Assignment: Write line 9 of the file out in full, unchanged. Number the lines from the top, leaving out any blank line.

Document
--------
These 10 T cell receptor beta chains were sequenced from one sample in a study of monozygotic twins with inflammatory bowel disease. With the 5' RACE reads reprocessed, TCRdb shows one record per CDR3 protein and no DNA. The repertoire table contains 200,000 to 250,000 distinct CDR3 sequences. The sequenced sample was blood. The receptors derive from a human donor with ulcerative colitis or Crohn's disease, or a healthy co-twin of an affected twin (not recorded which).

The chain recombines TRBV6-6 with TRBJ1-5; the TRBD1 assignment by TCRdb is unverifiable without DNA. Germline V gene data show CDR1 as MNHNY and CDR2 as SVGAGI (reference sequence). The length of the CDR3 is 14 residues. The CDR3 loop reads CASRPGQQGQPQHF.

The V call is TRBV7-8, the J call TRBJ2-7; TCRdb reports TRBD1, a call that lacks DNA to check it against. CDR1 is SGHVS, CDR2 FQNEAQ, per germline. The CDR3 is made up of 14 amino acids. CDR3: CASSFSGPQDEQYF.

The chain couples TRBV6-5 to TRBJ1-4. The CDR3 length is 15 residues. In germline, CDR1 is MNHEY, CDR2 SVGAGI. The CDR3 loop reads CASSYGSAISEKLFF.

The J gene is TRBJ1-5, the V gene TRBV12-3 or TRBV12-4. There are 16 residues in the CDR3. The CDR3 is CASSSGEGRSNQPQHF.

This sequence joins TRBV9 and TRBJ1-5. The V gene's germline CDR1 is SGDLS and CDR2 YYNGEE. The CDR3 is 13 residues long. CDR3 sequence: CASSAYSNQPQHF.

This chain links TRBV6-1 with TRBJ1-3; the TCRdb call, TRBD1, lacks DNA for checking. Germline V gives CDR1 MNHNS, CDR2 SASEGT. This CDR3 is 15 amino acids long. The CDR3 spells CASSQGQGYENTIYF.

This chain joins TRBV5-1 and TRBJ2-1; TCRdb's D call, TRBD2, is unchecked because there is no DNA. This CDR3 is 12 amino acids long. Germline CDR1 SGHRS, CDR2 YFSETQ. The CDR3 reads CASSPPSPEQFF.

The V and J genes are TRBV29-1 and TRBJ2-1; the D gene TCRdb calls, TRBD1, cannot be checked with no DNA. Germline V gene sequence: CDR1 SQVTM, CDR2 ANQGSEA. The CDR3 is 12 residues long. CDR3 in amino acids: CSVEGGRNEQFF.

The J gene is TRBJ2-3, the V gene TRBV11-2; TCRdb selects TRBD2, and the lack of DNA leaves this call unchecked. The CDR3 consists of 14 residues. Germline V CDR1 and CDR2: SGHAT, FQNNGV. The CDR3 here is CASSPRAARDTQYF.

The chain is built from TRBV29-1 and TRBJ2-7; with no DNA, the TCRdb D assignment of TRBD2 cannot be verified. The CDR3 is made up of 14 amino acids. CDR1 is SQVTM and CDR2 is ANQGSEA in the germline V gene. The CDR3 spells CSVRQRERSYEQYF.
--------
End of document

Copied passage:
The V and J genes are TRBV29-1 and TRBJ2-1; the D gene TCRdb calls, TRBD1, cannot be checked with no DNA. Germline V gene sequence: CDR1 SQVTM, CDR2 ANQGSEA. The CDR3 is 12 residues long. CDR3 in amino acids: CSVEGGRNEQFF.